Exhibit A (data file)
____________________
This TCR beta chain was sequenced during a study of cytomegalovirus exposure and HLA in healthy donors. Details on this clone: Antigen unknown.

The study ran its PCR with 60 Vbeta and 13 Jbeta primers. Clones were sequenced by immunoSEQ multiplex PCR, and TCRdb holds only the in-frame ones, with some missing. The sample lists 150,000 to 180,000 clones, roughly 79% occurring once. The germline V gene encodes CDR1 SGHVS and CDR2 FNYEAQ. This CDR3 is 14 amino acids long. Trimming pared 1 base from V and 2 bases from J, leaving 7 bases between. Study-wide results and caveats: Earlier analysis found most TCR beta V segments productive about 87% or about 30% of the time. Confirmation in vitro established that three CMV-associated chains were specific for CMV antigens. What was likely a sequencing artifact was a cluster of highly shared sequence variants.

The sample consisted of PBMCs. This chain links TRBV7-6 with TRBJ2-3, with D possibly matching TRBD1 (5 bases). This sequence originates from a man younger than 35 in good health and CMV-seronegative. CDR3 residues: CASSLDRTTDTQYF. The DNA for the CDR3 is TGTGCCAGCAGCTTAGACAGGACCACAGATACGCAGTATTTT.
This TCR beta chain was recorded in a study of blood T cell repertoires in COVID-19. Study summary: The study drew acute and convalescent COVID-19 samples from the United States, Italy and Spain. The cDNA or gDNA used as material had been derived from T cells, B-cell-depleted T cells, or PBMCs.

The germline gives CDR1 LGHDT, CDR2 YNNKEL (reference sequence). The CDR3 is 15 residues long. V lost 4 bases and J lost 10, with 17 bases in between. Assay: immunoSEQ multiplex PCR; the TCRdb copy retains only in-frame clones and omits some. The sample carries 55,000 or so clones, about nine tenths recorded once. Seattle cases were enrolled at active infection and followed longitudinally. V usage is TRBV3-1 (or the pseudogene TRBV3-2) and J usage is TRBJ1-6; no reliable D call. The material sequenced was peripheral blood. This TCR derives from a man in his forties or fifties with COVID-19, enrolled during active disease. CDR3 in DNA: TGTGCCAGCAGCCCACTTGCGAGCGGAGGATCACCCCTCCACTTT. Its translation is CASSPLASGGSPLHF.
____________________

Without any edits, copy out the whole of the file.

This TCR beta chain was sequenced during a study of cytomegalovirus exposure and HLA in healthy donors. Details on this clone: Antigen unknown.

The study ran its PCR with 60 Vbeta and 13 Jbeta primers. Clones were sequenced by immunoSEQ multiplex PCR, and TCRdb holds only the in-frame ones, with some missing. The sample lists 150,000 to 180,000 clones, roughly 79% occurring once. The germline V gene encodes CDR1 SGHVS and CDR2 FNYEAQ. This CDR3 is 14 amino acids long. Trimming pared 1 base from V and 2 bases from J, leaving 7 bases between. Study-wide results and caveats: Earlier analysis found most TCR beta V segments productive about 87% or about 30% of the time. Confirmation in vitro established that three CMV-associated chains were specific for CMV antigens. What was likely a sequencing artifact was a cluster of highly shared sequence variants.

The sample consisted of PBMCs. This chain links TRBV7-6 with TRBJ2-3, with D possibly matching TRBD1 (5 bases). This sequence originates from a man younger than 35 in good health and CMV-seronegative. CDR3 residues: CASSLDRTTDTQYF. The DNA for the CDR3 is TGTGCCAGCAGCTTAGACAGGACCACAGATACGCAGTATTTT.
This TCR beta chain was recorded in a study of blood T cell repertoires in COVID-19. Study summary: The study drew acute and convalescent COVID-19 samples from the United States, Italy and Spain. The cDNA or gDNA used as material had been derived from T cells, B-cell-depleted T cells, or PBMCs.

The germline gives CDR1 LGHDT, CDR2 YNNKEL (reference sequence). The CDR3 is 15 residues long. V lost 4 bases and J lost 10, with 17 bases in between. Assay: immunoSEQ multiplex PCR; the TCRdb copy retains only in-frame clones and omits some. The sample carries 55,000 or so clones, about nine tenths recorded once. Seattle cases were enrolled at active infection and followed longitudinally. V usage is TRBV3-1 (or the pseudogene TRBV3-2) and J usage is TRBJ1-6; no reliable D call. The material sequenced was peripheral blood. This TCR derives from a man in his forties or fifties with COVID-19, enrolled during active disease. CDR3 in DNA: TGTGCCAGCAGCCCACTTGCGAGCGGAGGATCACCCCTCCACTTT. Its translation is CASSPLASGGSPLHF.